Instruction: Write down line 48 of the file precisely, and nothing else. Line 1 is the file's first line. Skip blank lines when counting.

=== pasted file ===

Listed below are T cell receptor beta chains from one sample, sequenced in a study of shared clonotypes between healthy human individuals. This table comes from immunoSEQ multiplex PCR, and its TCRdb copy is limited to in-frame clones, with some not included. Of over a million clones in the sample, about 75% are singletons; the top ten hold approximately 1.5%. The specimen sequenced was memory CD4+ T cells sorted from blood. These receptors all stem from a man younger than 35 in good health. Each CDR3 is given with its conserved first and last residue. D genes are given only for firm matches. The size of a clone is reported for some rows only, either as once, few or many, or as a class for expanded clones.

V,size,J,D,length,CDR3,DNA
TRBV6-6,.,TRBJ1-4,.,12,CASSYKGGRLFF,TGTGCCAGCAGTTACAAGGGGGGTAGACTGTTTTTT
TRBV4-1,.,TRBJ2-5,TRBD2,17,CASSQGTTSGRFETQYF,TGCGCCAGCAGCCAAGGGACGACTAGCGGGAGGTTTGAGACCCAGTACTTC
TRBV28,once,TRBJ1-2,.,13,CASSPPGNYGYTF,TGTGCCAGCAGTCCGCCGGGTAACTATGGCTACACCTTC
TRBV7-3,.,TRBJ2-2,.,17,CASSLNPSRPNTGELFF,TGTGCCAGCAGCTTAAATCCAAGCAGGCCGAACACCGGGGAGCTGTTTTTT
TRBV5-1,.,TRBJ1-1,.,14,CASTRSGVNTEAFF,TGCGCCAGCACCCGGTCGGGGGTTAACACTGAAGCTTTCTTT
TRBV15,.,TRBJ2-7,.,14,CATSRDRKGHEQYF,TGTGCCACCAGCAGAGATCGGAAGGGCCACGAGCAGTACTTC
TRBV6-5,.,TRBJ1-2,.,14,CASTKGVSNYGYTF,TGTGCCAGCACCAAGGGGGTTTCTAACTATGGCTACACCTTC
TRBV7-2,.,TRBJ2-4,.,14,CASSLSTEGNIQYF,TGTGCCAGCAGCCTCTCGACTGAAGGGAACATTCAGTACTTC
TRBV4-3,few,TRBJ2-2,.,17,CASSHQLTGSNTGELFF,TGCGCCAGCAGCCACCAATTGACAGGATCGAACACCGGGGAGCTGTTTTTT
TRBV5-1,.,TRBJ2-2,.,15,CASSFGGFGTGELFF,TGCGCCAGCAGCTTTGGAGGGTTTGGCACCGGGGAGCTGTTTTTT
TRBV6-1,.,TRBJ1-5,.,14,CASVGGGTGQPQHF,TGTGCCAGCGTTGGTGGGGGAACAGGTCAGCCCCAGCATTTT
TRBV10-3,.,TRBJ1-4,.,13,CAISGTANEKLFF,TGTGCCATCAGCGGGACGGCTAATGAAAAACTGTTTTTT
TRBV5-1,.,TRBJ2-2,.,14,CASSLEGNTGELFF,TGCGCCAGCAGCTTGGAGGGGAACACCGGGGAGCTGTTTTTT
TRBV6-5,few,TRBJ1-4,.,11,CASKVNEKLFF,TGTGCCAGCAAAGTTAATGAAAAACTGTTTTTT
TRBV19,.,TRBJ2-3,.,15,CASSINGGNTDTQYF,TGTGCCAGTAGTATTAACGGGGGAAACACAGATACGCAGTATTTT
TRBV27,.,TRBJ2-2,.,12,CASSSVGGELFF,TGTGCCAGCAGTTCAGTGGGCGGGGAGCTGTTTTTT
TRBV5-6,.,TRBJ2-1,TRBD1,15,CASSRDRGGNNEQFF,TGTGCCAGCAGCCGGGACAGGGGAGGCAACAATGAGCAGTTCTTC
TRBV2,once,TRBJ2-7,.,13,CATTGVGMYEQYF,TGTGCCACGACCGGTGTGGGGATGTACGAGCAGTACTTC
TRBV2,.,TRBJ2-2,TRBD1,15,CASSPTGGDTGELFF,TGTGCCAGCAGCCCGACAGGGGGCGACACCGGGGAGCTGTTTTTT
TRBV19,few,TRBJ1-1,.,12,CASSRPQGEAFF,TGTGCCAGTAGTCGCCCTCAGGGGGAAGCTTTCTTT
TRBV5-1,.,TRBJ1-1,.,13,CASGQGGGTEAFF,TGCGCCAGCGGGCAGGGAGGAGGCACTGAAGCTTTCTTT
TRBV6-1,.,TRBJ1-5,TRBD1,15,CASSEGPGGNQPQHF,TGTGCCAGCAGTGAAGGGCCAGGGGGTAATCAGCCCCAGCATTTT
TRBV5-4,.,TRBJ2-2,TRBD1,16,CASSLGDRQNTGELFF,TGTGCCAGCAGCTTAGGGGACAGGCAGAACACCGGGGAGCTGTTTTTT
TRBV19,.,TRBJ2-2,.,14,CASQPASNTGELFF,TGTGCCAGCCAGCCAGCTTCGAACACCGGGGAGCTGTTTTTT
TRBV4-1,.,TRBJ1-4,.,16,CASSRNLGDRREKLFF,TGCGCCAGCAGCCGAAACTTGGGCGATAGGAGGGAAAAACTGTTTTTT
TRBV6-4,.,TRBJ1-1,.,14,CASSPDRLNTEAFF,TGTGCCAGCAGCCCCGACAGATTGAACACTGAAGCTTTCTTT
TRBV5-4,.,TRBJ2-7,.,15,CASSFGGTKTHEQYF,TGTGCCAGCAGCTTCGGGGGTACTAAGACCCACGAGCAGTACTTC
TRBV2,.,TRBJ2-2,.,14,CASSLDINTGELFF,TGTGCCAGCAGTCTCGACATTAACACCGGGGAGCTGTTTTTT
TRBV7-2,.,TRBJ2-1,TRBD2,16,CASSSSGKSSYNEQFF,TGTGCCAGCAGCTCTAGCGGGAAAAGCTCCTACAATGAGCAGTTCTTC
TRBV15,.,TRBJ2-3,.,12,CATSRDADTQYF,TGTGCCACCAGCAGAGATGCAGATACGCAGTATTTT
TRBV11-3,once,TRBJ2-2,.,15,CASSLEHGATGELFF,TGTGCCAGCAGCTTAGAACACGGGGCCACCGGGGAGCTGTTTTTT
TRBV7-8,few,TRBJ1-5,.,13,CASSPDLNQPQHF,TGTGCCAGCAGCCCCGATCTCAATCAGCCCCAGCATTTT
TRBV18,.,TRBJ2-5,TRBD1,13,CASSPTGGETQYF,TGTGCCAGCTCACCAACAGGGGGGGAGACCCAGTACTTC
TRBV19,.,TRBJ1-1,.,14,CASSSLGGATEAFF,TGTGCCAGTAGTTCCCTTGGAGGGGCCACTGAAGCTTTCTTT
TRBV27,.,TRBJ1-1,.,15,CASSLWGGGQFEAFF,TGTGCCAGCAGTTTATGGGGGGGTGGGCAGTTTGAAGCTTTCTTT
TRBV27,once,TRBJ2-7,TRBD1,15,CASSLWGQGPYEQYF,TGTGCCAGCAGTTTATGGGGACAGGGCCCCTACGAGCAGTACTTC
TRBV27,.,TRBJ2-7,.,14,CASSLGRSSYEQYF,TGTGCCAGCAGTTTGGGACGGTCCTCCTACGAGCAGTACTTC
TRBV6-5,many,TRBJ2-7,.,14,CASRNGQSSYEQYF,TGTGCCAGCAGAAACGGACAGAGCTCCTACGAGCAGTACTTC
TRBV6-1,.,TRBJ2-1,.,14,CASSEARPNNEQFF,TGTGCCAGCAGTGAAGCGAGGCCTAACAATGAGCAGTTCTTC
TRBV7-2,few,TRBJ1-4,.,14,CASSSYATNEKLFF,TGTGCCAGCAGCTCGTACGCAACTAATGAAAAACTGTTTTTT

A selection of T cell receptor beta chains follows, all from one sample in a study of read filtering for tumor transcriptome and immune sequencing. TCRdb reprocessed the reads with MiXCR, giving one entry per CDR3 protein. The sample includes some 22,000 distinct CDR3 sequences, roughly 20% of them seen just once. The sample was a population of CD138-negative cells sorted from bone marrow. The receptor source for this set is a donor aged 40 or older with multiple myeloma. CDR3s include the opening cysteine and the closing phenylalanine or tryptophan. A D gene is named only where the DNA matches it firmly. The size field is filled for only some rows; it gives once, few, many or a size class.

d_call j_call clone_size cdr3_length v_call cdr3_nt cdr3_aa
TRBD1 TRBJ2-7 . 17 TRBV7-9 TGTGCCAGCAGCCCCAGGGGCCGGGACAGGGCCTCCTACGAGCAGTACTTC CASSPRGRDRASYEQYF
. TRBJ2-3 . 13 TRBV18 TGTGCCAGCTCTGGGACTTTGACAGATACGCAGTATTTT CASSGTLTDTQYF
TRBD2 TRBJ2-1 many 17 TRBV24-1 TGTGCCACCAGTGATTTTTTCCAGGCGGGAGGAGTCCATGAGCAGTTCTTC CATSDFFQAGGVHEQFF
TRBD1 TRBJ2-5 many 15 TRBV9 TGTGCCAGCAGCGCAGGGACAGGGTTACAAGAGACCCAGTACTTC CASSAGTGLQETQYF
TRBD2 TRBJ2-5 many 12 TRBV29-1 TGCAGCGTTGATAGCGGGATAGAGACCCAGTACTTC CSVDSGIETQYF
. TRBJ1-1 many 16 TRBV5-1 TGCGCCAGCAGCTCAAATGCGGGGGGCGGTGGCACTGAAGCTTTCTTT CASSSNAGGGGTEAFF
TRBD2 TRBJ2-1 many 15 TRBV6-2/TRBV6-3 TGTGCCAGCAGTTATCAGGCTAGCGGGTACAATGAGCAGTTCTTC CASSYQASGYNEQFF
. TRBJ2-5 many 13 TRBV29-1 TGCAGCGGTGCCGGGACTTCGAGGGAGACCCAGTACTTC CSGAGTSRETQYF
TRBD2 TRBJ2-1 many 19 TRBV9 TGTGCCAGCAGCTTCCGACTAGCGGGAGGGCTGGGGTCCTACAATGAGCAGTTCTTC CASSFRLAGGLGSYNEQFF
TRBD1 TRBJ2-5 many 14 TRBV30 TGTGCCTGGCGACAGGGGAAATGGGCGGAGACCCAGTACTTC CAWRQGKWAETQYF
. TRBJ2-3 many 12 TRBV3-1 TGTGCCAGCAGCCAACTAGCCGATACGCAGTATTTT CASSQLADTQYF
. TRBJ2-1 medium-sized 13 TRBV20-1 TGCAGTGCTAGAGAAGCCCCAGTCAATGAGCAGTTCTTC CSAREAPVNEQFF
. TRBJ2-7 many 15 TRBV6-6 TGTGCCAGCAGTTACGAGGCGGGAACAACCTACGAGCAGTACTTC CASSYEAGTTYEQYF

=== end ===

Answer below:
TRBD1 TRBJ2-5 many 15 TRBV9 TGTGCCAGCAGCGCAGGGACAGGGTTACAAGAGACCCAGTACTTC CASSAGTGLQETQYF